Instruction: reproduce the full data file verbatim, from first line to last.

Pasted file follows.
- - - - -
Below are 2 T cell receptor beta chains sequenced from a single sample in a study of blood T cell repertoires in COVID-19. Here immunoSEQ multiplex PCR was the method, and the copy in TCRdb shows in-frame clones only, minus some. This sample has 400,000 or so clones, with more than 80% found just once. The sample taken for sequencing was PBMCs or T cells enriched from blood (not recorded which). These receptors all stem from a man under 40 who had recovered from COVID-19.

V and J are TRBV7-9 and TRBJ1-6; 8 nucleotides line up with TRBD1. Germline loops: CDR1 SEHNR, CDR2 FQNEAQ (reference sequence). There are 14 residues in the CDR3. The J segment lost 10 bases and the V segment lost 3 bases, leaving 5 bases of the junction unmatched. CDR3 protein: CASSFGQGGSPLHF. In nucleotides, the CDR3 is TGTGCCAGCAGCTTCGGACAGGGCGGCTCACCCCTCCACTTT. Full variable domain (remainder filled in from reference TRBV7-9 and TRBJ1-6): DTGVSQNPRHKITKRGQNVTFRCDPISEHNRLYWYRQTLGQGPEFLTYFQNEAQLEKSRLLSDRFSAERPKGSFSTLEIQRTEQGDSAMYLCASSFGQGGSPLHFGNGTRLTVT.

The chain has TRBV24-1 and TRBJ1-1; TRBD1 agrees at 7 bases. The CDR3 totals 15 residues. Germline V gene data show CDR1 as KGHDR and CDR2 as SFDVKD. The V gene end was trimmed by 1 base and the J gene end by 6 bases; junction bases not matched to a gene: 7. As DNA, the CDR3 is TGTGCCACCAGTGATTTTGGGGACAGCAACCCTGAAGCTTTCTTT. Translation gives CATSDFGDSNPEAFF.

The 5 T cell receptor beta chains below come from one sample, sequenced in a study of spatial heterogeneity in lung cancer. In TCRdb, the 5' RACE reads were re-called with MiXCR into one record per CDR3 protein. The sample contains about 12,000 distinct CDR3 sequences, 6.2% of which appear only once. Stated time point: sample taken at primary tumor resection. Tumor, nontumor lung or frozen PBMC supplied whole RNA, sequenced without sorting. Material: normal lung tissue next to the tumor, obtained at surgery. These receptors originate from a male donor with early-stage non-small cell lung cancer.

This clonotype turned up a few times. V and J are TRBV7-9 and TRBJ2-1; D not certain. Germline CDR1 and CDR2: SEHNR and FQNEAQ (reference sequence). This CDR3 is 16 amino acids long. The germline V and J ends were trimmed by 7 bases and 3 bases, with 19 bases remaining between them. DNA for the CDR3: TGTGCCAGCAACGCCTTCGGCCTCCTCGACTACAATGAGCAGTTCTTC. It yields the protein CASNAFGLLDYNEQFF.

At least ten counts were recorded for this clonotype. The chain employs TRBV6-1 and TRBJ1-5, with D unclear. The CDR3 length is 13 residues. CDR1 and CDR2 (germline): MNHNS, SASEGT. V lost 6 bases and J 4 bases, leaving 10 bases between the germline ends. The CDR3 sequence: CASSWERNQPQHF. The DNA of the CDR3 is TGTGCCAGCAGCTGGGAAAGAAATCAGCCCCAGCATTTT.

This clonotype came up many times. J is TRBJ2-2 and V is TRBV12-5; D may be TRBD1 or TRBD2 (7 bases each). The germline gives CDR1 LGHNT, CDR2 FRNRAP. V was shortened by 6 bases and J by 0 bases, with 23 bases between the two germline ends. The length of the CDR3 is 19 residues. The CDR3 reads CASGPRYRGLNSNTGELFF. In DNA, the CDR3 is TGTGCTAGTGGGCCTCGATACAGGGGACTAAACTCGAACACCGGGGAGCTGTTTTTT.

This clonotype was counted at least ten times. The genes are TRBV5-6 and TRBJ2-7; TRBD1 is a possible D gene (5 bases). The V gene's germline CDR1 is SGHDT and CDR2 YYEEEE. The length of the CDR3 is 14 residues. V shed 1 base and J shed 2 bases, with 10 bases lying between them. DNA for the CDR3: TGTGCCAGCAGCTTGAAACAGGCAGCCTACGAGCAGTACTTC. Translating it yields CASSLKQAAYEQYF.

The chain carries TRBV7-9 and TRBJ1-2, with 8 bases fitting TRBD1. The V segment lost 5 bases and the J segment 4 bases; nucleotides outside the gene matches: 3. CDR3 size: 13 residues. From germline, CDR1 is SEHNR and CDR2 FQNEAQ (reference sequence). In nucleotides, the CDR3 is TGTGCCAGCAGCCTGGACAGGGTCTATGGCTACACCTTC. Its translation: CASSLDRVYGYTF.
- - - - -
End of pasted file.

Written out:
Below are 2 T cell receptor beta chains sequenced from a single sample in a study of blood T cell repertoires in COVID-19. Here immunoSEQ multiplex PCR was the method, and the copy in TCRdb shows in-frame clones only, minus some. This sample has 400,000 or so clones, with more than 80% found just once. The sample taken for sequencing was PBMCs or T cells enriched from blood (not recorded which). These receptors all stem from a man under 40 who had recovered from COVID-19.

V and J are TRBV7-9 and TRBJ1-6; 8 nucleotides line up with TRBD1. Germline loops: CDR1 SEHNR, CDR2 FQNEAQ (reference sequence). There are 14 residues in the CDR3. The J segment lost 10 bases and the V segment lost 3 bases, leaving 5 bases of the junction unmatched. CDR3 protein: CASSFGQGGSPLHF. In nucleotides, the CDR3 is TGTGCCAGCAGCTTCGGACAGGGCGGCTCACCCCTCCACTTT. Full variable domain (remainder filled in from reference TRBV7-9 and TRBJ1-6): DTGVSQNPRHKITKRGQNVTFRCDPISEHNRLYWYRQTLGQGPEFLTYFQNEAQLEKSRLLSDRFSAERPKGSFSTLEIQRTEQGDSAMYLCASSFGQGGSPLHFGNGTRLTVT.

The chain has TRBV24-1 and TRBJ1-1; TRBD1 agrees at 7 bases. The CDR3 totals 15 residues. Germline V gene data show CDR1 as KGHDR and CDR2 as SFDVKD. The V gene end was trimmed by 1 base and the J gene end by 6 bases; junction bases not matched to a gene: 7. As DNA, the CDR3 is TGTGCCACCAGTGATTTTGGGGACAGCAACCCTGAAGCTTTCTTT. Translation gives CATSDFGDSNPEAFF.

The 5 T cell receptor beta chains below come from one sample, sequenced in a study of spatial heterogeneity in lung cancer. In TCRdb, the 5' RACE reads were re-called with MiXCR into one record per CDR3 protein. The sample contains about 12,000 distinct CDR3 sequences, 6.2% of which appear only once. Stated time point: sample taken at primary tumor resection. Tumor, nontumor lung or frozen PBMC supplied whole RNA, sequenced without sorting. Material: normal lung tissue next to the tumor, obtained at surgery. These receptors originate from a male donor with early-stage non-small cell lung cancer.

This clonotype turned up a few times. V and J are TRBV7-9 and TRBJ2-1; D not certain. Germline CDR1 and CDR2: SEHNR and FQNEAQ (reference sequence). This CDR3 is 16 amino acids long. The germline V and J ends were trimmed by 7 bases and 3 bases, with 19 bases remaining between them. DNA for the CDR3: TGTGCCAGCAACGCCTTCGGCCTCCTCGACTACAATGAGCAGTTCTTC. It yields the protein CASNAFGLLDYNEQFF.

At least ten counts were recorded for this clonotype. The chain employs TRBV6-1 and TRBJ1-5, with D unclear. The CDR3 length is 13 residues. CDR1 and CDR2 (germline): MNHNS, SASEGT. V lost 6 bases and J 4 bases, leaving 10 bases between the germline ends. The CDR3 sequence: CASSWERNQPQHF. The DNA of the CDR3 is TGTGCCAGCAGCTGGGAAAGAAATCAGCCCCAGCATTTT.

This clonotype came up many times. J is TRBJ2-2 and V is TRBV12-5; D may be TRBD1 or TRBD2 (7 bases each). The germline gives CDR1 LGHNT, CDR2 FRNRAP. V was shortened by 6 bases and J by 0 bases, with 23 bases between the two germline ends. The length of the CDR3 is 19 residues. The CDR3 reads CASGPRYRGLNSNTGELFF. In DNA, the CDR3 is TGTGCTAGTGGGCCTCGATACAGGGGACTAAACTCGAACACCGGGGAGCTGTTTTTT.

This clonotype was counted at least ten times. The genes are TRBV5-6 and TRBJ2-7; TRBD1 is a possible D gene (5 bases). The V gene's germline CDR1 is SGHDT and CDR2 YYEEEE. The length of the CDR3 is 14 residues. V shed 1 base and J shed 2 bases, with 10 bases lying between them. DNA for the CDR3: TGTGCCAGCAGCTTGAAACAGGCAGCCTACGAGCAGTACTTC. Translating it yields CASSLKQAAYEQYF.

The chain carries TRBV7-9 and TRBJ1-2, with 8 bases fitting TRBD1. The V segment lost 5 bases and the J segment 4 bases; nucleotides outside the gene matches: 3. CDR3 size: 13 residues. From germline, CDR1 is SEHNR and CDR2 FQNEAQ (reference sequence). In nucleotides, the CDR3 is TGTGCCAGCAGCCTGGACAGGGTCTATGGCTACACCTTC. Its translation: CASSLDRVYGYTF.